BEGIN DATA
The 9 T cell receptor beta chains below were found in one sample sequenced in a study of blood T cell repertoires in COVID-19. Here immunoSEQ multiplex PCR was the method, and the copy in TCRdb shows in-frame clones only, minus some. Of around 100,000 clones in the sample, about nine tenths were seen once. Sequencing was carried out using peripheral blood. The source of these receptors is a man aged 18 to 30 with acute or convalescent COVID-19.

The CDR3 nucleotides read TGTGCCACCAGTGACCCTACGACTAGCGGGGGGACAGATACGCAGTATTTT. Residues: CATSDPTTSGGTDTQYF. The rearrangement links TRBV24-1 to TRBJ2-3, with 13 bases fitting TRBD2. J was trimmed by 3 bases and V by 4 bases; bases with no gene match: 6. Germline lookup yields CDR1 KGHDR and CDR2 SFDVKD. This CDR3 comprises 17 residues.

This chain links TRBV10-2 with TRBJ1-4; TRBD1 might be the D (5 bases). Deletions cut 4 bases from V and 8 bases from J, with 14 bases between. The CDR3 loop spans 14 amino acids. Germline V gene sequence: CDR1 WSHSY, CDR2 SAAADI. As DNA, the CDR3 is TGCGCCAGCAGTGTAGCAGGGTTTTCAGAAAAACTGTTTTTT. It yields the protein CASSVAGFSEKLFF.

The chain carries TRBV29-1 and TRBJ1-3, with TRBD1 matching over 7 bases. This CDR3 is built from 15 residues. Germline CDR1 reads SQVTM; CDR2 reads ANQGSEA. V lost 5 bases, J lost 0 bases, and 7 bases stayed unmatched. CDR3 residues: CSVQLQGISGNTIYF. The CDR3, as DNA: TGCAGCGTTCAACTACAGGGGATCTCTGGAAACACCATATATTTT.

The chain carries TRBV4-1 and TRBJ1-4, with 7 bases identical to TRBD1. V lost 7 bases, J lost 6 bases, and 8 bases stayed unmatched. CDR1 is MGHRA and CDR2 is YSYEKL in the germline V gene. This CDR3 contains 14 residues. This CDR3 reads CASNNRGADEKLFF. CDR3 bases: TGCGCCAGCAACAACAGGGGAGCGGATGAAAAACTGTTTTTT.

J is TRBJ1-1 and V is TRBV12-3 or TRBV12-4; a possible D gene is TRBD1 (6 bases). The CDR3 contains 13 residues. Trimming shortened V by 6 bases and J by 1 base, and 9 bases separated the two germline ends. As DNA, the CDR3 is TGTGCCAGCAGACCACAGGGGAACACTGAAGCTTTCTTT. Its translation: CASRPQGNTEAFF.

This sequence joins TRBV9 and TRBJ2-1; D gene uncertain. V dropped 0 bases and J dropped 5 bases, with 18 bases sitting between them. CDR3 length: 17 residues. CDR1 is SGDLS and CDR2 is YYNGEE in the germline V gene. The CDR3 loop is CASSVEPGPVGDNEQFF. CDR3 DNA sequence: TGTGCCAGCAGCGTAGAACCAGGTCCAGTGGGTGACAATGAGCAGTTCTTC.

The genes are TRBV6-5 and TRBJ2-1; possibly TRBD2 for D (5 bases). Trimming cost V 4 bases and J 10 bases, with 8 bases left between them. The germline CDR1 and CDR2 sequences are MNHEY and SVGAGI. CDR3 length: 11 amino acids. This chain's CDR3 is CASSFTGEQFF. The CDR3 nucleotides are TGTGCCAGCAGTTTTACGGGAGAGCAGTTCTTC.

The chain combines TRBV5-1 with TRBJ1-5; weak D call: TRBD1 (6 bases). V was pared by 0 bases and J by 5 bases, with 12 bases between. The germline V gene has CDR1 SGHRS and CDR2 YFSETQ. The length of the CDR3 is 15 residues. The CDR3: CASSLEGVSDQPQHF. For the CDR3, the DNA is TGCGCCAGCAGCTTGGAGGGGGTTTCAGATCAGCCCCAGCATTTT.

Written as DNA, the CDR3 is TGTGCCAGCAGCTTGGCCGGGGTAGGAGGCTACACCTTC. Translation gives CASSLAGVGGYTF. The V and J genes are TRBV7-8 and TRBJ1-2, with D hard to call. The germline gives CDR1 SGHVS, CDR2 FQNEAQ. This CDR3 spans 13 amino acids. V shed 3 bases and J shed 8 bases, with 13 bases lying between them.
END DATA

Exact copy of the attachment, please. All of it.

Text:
The 9 T cell receptor beta chains below were found in one sample sequenced in a study of blood T cell repertoires in COVID-19. Here immunoSEQ multiplex PCR was the method, and the copy in TCRdb shows in-frame clones only, minus some. Of around 100,000 clones in the sample, about nine tenths were seen once. Sequencing was carried out using peripheral blood. The source of these receptors is a man aged 18 to 30 with acute or convalescent COVID-19.

The CDR3 nucleotides read TGTGCCACCAGTGACCCTACGACTAGCGGGGGGACAGATACGCAGTATTTT. Residues: CATSDPTTSGGTDTQYF. The rearrangement links TRBV24-1 to TRBJ2-3, with 13 bases fitting TRBD2. J was trimmed by 3 bases and V by 4 bases; bases with no gene match: 6. Germline lookup yields CDR1 KGHDR and CDR2 SFDVKD. This CDR3 comprises 17 residues.

This chain links TRBV10-2 with TRBJ1-4; TRBD1 might be the D (5 bases). Deletions cut 4 bases from V and 8 bases from J, with 14 bases between. The CDR3 loop spans 14 amino acids. Germline V gene sequence: CDR1 WSHSY, CDR2 SAAADI. As DNA, the CDR3 is TGCGCCAGCAGTGTAGCAGGGTTTTCAGAAAAACTGTTTTTT. It yields the protein CASSVAGFSEKLFF.

The chain carries TRBV29-1 and TRBJ1-3, with TRBD1 matching over 7 bases. This CDR3 is built from 15 residues. Germline CDR1 reads SQVTM; CDR2 reads ANQGSEA. V lost 5 bases, J lost 0 bases, and 7 bases stayed unmatched. CDR3 residues: CSVQLQGISGNTIYF. The CDR3, as DNA: TGCAGCGTTCAACTACAGGGGATCTCTGGAAACACCATATATTTT.

The chain carries TRBV4-1 and TRBJ1-4, with 7 bases identical to TRBD1. V lost 7 bases, J lost 6 bases, and 8 bases stayed unmatched. CDR1 is MGHRA and CDR2 is YSYEKL in the germline V gene. This CDR3 contains 14 residues. This CDR3 reads CASNNRGADEKLFF. CDR3 bases: TGCGCCAGCAACAACAGGGGAGCGGATGAAAAACTGTTTTTT.

J is TRBJ1-1 and V is TRBV12-3 or TRBV12-4; a possible D gene is TRBD1 (6 bases). The CDR3 contains 13 residues. Trimming shortened V by 6 bases and J by 1 base, and 9 bases separated the two germline ends. As DNA, the CDR3 is TGTGCCAGCAGACCACAGGGGAACACTGAAGCTTTCTTT. Its translation: CASRPQGNTEAFF.

This sequence joins TRBV9 and TRBJ2-1; D gene uncertain. V dropped 0 bases and J dropped 5 bases, with 18 bases sitting between them. CDR3 length: 17 residues. CDR1 is SGDLS and CDR2 is YYNGEE in the germline V gene. The CDR3 loop is CASSVEPGPVGDNEQFF. CDR3 DNA sequence: TGTGCCAGCAGCGTAGAACCAGGTCCAGTGGGTGACAATGAGCAGTTCTTC.

The genes are TRBV6-5 and TRBJ2-1; possibly TRBD2 for D (5 bases). Trimming cost V 4 bases and J 10 bases, with 8 bases left between them. The germline CDR1 and CDR2 sequences are MNHEY and SVGAGI. CDR3 length: 11 amino acids. This chain's CDR3 is CASSFTGEQFF. The CDR3 nucleotides are TGTGCCAGCAGTTTTACGGGAGAGCAGTTCTTC.

The chain combines TRBV5-1 with TRBJ1-5; weak D call: TRBD1 (6 bases). V was pared by 0 bases and J by 5 bases, with 12 bases between. The germline V gene has CDR1 SGHRS and CDR2 YFSETQ. The length of the CDR3 is 15 residues. The CDR3: CASSLEGVSDQPQHF. For the CDR3, the DNA is TGCGCCAGCAGCTTGGAGGGGGTTTCAGATCAGCCCCAGCATTTT.

Written as DNA, the CDR3 is TGTGCCAGCAGCTTGGCCGGGGTAGGAGGCTACACCTTC. Translation gives CASSLAGVGGYTF. The V and J genes are TRBV7-8 and TRBJ1-2, with D hard to call. The germline gives CDR1 SGHVS, CDR2 FQNEAQ. This CDR3 spans 13 amino acids. V shed 3 bases and J shed 8 bases, with 13 bases lying between them.